Friday, October 21, 2016

Santa Cruz and Agriculture

Today was exasperating.  We had the thought to drive up to Santa Cruz so see what we would see.  What we saw was too many people and too many cars.  After having lunch, we decided we couldn’t stand it and left without seeing much of anything.  The state park we were interested in was 20 miles up a traffic-ridden stretch of highway.  No beach would have been good enough to justify that drive.  Here are my paltry pictures from the day.

There are many surfers in Santa Cruz.  One wonders why since there are no waves.  That group of three out there were just bobbing around.


The houses that face the water are lovely.  We were quite taken with this one.


This is also nice, it’s cheerful with the yellow awnings.


The Santa Cruz boardwalk.  Notice there are no waves breaking for the surfers.  We contemplated walking down there, but the crowds were already starting to make us itch.  We went for pizza, instead.


We saw this guy riding down the sidewalk when we were on our way out of town.  He was making better progress than the cars.


These are strawberry fields.  California produces 80% of the strawberries sold in the US.  Their fields are amazingly productive.  They yield ten times more strawberries, per acre, than strawberry farms in Michigan; twenty times more than farms in the state of New York. And there's a complex web of reasons why.  That strawberry you just bought at the supermarket traces its ancestry to a microscopic particle of plant tissue that somebody cut from the tip of a growing strawberry stem five years ago.  That tiny bit of strawberry stem went into a little glass petri dish and grew into a new plant. Then it sent out dozens of little daughter plants called "runners."  All those plants are clones of the original stem.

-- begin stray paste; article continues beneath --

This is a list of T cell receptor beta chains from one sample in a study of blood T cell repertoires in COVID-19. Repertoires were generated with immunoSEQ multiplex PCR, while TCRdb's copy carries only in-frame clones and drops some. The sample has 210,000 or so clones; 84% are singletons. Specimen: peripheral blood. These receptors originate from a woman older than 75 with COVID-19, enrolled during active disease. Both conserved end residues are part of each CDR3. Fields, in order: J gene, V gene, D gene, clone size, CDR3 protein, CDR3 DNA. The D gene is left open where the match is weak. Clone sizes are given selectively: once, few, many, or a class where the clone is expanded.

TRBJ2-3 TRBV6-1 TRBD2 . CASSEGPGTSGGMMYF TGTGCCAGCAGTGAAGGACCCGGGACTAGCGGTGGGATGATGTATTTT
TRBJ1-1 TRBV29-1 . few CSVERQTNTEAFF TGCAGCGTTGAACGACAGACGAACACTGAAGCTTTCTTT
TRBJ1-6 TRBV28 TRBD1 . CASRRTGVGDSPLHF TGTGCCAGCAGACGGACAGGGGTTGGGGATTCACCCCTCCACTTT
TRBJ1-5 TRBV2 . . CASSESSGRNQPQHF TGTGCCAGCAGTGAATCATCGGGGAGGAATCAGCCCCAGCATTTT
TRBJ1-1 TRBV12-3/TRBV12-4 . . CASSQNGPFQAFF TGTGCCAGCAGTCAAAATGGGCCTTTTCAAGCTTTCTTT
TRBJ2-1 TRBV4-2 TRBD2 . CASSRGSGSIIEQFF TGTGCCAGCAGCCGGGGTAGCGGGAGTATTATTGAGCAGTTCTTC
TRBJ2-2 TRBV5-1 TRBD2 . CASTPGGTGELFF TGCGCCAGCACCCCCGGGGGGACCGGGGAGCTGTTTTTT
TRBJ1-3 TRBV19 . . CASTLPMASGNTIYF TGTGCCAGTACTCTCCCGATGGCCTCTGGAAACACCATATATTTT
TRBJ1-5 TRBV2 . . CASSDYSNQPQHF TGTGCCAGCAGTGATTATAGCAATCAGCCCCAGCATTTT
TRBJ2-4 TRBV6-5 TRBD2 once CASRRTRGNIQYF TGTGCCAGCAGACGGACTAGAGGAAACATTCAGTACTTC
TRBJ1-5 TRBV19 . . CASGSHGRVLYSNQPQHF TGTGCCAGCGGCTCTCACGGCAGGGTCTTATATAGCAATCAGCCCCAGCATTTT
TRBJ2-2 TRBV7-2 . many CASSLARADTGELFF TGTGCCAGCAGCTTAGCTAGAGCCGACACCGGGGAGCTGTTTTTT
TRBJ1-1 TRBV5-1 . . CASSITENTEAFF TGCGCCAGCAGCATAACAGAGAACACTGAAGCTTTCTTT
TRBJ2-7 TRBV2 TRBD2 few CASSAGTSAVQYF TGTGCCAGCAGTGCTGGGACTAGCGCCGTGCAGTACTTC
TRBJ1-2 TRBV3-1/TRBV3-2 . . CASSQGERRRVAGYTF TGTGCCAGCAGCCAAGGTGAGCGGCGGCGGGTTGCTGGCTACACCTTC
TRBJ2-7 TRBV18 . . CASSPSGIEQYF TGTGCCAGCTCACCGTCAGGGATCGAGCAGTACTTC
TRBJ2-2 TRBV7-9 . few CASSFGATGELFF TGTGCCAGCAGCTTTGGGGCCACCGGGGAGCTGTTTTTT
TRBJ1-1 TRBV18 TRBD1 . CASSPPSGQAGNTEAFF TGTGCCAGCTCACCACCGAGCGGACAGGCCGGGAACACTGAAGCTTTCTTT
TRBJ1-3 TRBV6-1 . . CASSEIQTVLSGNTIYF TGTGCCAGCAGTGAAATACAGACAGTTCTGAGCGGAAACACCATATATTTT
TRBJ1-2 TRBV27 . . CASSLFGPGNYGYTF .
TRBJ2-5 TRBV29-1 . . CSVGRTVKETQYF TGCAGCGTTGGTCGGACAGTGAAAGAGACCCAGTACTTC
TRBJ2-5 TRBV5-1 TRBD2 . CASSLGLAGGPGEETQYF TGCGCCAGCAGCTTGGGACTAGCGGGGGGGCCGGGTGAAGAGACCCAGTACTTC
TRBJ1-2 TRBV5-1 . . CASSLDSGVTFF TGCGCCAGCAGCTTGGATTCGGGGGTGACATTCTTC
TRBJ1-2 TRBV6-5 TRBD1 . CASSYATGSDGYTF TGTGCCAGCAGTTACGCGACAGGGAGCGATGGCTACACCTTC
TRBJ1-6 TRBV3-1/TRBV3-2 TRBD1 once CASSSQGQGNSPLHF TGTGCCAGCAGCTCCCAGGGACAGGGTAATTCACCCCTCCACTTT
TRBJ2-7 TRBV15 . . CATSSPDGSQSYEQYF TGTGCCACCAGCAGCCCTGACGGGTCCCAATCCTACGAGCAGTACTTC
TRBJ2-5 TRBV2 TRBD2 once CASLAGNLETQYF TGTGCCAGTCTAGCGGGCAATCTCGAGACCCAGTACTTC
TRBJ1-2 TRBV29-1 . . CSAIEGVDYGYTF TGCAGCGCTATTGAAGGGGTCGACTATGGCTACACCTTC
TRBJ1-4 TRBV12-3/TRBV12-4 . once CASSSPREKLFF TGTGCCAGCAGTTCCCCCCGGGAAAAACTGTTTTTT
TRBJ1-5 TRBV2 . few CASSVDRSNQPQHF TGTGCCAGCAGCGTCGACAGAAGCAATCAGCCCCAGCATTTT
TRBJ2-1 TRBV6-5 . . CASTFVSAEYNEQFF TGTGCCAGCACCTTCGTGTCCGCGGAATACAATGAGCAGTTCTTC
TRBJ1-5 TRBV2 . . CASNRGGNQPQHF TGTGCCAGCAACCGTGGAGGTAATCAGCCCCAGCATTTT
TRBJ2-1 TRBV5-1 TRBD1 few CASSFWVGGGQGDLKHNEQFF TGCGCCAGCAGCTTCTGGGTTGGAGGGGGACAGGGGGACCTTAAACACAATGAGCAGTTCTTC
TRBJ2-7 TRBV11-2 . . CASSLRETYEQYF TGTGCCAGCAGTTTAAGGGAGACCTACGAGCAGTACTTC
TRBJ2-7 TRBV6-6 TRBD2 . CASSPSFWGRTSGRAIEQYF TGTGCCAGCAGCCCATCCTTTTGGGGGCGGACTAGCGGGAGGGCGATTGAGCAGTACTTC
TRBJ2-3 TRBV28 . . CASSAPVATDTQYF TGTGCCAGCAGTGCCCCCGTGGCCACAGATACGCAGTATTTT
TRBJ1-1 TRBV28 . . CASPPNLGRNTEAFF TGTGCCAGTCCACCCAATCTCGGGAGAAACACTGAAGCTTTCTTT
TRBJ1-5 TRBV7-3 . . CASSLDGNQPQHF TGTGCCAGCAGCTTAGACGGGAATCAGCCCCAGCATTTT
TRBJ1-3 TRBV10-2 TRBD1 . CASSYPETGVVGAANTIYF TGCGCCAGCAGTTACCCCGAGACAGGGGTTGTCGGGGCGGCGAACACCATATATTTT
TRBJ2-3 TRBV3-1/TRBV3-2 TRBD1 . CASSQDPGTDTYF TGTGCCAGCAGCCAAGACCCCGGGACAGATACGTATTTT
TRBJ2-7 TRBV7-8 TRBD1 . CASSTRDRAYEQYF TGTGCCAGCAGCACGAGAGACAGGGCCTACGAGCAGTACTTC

The black shiny stuff is plastic.  I thought it was to keep the ground warm and the berries clean.  It’s actually used to lock chemicals into the soil. Every year, a month before planting time, fumigation machines move slowly across California's strawberry fields. They inject chemicals into the soil and seal the fumes into the soil with sheets of plastic.  The chemicals kill practically everything in the soil: Insects, weeds, and fungi.  One of the most commonly used chemicals is known to destroy ozone. 


This is prime strawberry country.  They like the mild moist climate and cool nights.  So do people, which makes this land very expensive.  As people encroach on the berry farms, stiffer regulations on what can be pumped into the soil come into play.  As of now, there aren’t any good alternatives to fumigation.  I’ve cut and pasted from this article, it’s worth reading.  You may be wondering, what happens to all of that plastic?  It used to be burned, now much of it goes to landfills.  It’s difficult to recycle agricultural plastic.  You can read more on how much plastic is used in agriculture in this article.


Later, after doing laundry, we went for a nice walk in Moss Landing.  It’s a working marina.  They have resident sea lions.


That brown blob lower right is an otter.


There was fog, it was very atmospheric.  Note that absence of people.  Actually there were two people, but I cropped them out.  Begone, people!


This pelican was diving for dinner.  We watched him drop into the water three times, he got a fish twice.  It was a peaceful end to the day.



  1. More reasons not to eat the tasteless strawberries offered at the local grocery chain!

  2. Yeah, strawberries are always in the "dirty dozen" produce items published yearly by the Environmental Working Group. This year they are #1 again. I have barely touched them for years for that reason, except for the occasional organic one. So sad. I love that first house too!